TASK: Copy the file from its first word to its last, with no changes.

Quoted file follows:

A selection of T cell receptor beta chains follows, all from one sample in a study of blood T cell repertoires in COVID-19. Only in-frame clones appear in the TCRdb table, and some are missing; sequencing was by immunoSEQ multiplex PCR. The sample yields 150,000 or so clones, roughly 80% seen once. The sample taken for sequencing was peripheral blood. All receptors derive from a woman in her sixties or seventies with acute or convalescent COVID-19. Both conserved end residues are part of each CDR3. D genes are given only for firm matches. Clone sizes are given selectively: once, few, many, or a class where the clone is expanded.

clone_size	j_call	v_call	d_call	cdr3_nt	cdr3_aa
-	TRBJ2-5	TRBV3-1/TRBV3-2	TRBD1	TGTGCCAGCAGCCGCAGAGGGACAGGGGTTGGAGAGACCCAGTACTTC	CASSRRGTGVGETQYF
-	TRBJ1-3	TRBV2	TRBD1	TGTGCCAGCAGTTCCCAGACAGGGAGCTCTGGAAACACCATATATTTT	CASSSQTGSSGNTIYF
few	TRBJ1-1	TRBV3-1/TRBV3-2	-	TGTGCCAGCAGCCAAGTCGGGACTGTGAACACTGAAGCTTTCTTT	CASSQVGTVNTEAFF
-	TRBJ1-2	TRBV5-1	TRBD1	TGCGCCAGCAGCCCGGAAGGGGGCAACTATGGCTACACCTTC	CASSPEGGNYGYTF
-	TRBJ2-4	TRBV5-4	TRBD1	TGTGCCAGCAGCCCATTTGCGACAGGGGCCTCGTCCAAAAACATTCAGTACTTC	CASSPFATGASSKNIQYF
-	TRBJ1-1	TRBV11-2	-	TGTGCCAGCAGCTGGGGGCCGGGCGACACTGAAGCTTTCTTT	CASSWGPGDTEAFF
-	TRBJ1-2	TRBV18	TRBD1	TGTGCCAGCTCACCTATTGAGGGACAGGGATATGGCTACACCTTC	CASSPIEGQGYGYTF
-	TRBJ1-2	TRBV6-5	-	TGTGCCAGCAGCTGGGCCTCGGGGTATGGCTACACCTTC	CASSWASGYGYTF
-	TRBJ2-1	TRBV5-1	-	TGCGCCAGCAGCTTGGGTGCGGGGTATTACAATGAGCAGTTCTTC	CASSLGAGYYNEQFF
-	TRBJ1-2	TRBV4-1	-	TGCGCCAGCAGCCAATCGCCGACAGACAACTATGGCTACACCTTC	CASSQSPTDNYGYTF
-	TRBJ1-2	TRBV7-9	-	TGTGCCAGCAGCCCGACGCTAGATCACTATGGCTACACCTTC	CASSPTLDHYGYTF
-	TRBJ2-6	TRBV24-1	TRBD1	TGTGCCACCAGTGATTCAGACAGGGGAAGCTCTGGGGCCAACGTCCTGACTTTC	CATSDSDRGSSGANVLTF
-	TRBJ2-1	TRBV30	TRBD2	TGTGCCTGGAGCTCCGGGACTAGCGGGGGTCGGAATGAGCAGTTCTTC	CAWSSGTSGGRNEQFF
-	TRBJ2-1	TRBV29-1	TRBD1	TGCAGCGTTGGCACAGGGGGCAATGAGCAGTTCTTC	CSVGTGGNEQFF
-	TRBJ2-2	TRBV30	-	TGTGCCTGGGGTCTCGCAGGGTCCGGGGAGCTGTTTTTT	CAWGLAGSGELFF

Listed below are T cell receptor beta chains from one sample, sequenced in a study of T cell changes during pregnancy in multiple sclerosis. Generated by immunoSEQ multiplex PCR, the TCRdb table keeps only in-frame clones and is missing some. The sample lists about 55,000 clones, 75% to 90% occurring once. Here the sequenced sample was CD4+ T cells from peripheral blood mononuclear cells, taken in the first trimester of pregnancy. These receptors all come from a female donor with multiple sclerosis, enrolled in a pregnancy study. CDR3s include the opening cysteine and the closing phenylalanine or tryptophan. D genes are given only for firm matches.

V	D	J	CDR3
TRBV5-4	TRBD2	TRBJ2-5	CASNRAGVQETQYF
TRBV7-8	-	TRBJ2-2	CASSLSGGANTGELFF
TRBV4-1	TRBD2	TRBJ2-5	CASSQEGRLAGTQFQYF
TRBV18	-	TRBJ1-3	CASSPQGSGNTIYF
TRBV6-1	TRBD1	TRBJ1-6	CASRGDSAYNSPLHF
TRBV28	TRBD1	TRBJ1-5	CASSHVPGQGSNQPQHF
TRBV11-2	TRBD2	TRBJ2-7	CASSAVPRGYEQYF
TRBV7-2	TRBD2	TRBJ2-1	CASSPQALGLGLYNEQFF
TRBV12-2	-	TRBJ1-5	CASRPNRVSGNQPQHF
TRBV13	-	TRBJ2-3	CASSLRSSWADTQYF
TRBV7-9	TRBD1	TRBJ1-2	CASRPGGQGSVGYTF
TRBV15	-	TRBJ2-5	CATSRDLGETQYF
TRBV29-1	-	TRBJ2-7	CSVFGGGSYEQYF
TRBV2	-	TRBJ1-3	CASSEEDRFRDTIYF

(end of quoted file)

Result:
A selection of T cell receptor beta chains follows, all from one sample in a study of blood T cell repertoires in COVID-19. Only in-frame clones appear in the TCRdb table, and some are missing; sequencing was by immunoSEQ multiplex PCR. The sample yields 150,000 or so clones, roughly 80% seen once. The sample taken for sequencing was peripheral blood. All receptors derive from a woman in her sixties or seventies with acute or convalescent COVID-19. Both conserved end residues are part of each CDR3. D genes are given only for firm matches. Clone sizes are given selectively: once, few, many, or a class where the clone is expanded.

clone_size	j_call	v_call	d_call	cdr3_nt	cdr3_aa
-	TRBJ2-5	TRBV3-1/TRBV3-2	TRBD1	TGTGCCAGCAGCCGCAGAGGGACAGGGGTTGGAGAGACCCAGTACTTC	CASSRRGTGVGETQYF
-	TRBJ1-3	TRBV2	TRBD1	TGTGCCAGCAGTTCCCAGACAGGGAGCTCTGGAAACACCATATATTTT	CASSSQTGSSGNTIYF
few	TRBJ1-1	TRBV3-1/TRBV3-2	-	TGTGCCAGCAGCCAAGTCGGGACTGTGAACACTGAAGCTTTCTTT	CASSQVGTVNTEAFF
-	TRBJ1-2	TRBV5-1	TRBD1	TGCGCCAGCAGCCCGGAAGGGGGCAACTATGGCTACACCTTC	CASSPEGGNYGYTF
-	TRBJ2-4	TRBV5-4	TRBD1	TGTGCCAGCAGCCCATTTGCGACAGGGGCCTCGTCCAAAAACATTCAGTACTTC	CASSPFATGASSKNIQYF
-	TRBJ1-1	TRBV11-2	-	TGTGCCAGCAGCTGGGGGCCGGGCGACACTGAAGCTTTCTTT	CASSWGPGDTEAFF
-	TRBJ1-2	TRBV18	TRBD1	TGTGCCAGCTCACCTATTGAGGGACAGGGATATGGCTACACCTTC	CASSPIEGQGYGYTF
-	TRBJ1-2	TRBV6-5	-	TGTGCCAGCAGCTGGGCCTCGGGGTATGGCTACACCTTC	CASSWASGYGYTF
-	TRBJ2-1	TRBV5-1	-	TGCGCCAGCAGCTTGGGTGCGGGGTATTACAATGAGCAGTTCTTC	CASSLGAGYYNEQFF
-	TRBJ1-2	TRBV4-1	-	TGCGCCAGCAGCCAATCGCCGACAGACAACTATGGCTACACCTTC	CASSQSPTDNYGYTF
-	TRBJ1-2	TRBV7-9	-	TGTGCCAGCAGCCCGACGCTAGATCACTATGGCTACACCTTC	CASSPTLDHYGYTF
-	TRBJ2-6	TRBV24-1	TRBD1	TGTGCCACCAGTGATTCAGACAGGGGAAGCTCTGGGGCCAACGTCCTGACTTTC	CATSDSDRGSSGANVLTF
-	TRBJ2-1	TRBV30	TRBD2	TGTGCCTGGAGCTCCGGGACTAGCGGGGGTCGGAATGAGCAGTTCTTC	CAWSSGTSGGRNEQFF
-	TRBJ2-1	TRBV29-1	TRBD1	TGCAGCGTTGGCACAGGGGGCAATGAGCAGTTCTTC	CSVGTGGNEQFF
-	TRBJ2-2	TRBV30	-	TGTGCCTGGGGTCTCGCAGGGTCCGGGGAGCTGTTTTTT	CAWGLAGSGELFF

Listed below are T cell receptor beta chains from one sample, sequenced in a study of T cell changes during pregnancy in multiple sclerosis. Generated by immunoSEQ multiplex PCR, the TCRdb table keeps only in-frame clones and is missing some. The sample lists about 55,000 clones, 75% to 90% occurring once. Here the sequenced sample was CD4+ T cells from peripheral blood mononuclear cells, taken in the first trimester of pregnancy. These receptors all come from a female donor with multiple sclerosis, enrolled in a pregnancy study. CDR3s include the opening cysteine and the closing phenylalanine or tryptophan. D genes are given only for firm matches.

V	D	J	CDR3
TRBV5-4	TRBD2	TRBJ2-5	CASNRAGVQETQYF
TRBV7-8	-	TRBJ2-2	CASSLSGGANTGELFF
TRBV4-1	TRBD2	TRBJ2-5	CASSQEGRLAGTQFQYF
TRBV18	-	TRBJ1-3	CASSPQGSGNTIYF
TRBV6-1	TRBD1	TRBJ1-6	CASRGDSAYNSPLHF
TRBV28	TRBD1	TRBJ1-5	CASSHVPGQGSNQPQHF
TRBV11-2	TRBD2	TRBJ2-7	CASSAVPRGYEQYF
TRBV7-2	TRBD2	TRBJ2-1	CASSPQALGLGLYNEQFF
TRBV12-2	-	TRBJ1-5	CASRPNRVSGNQPQHF
TRBV13	-	TRBJ2-3	CASSLRSSWADTQYF
TRBV7-9	TRBD1	TRBJ1-2	CASRPGGQGSVGYTF
TRBV15	-	TRBJ2-5	CATSRDLGETQYF
TRBV29-1	-	TRBJ2-7	CSVFGGGSYEQYF
TRBV2	-	TRBJ1-3	CASSEEDRFRDTIYF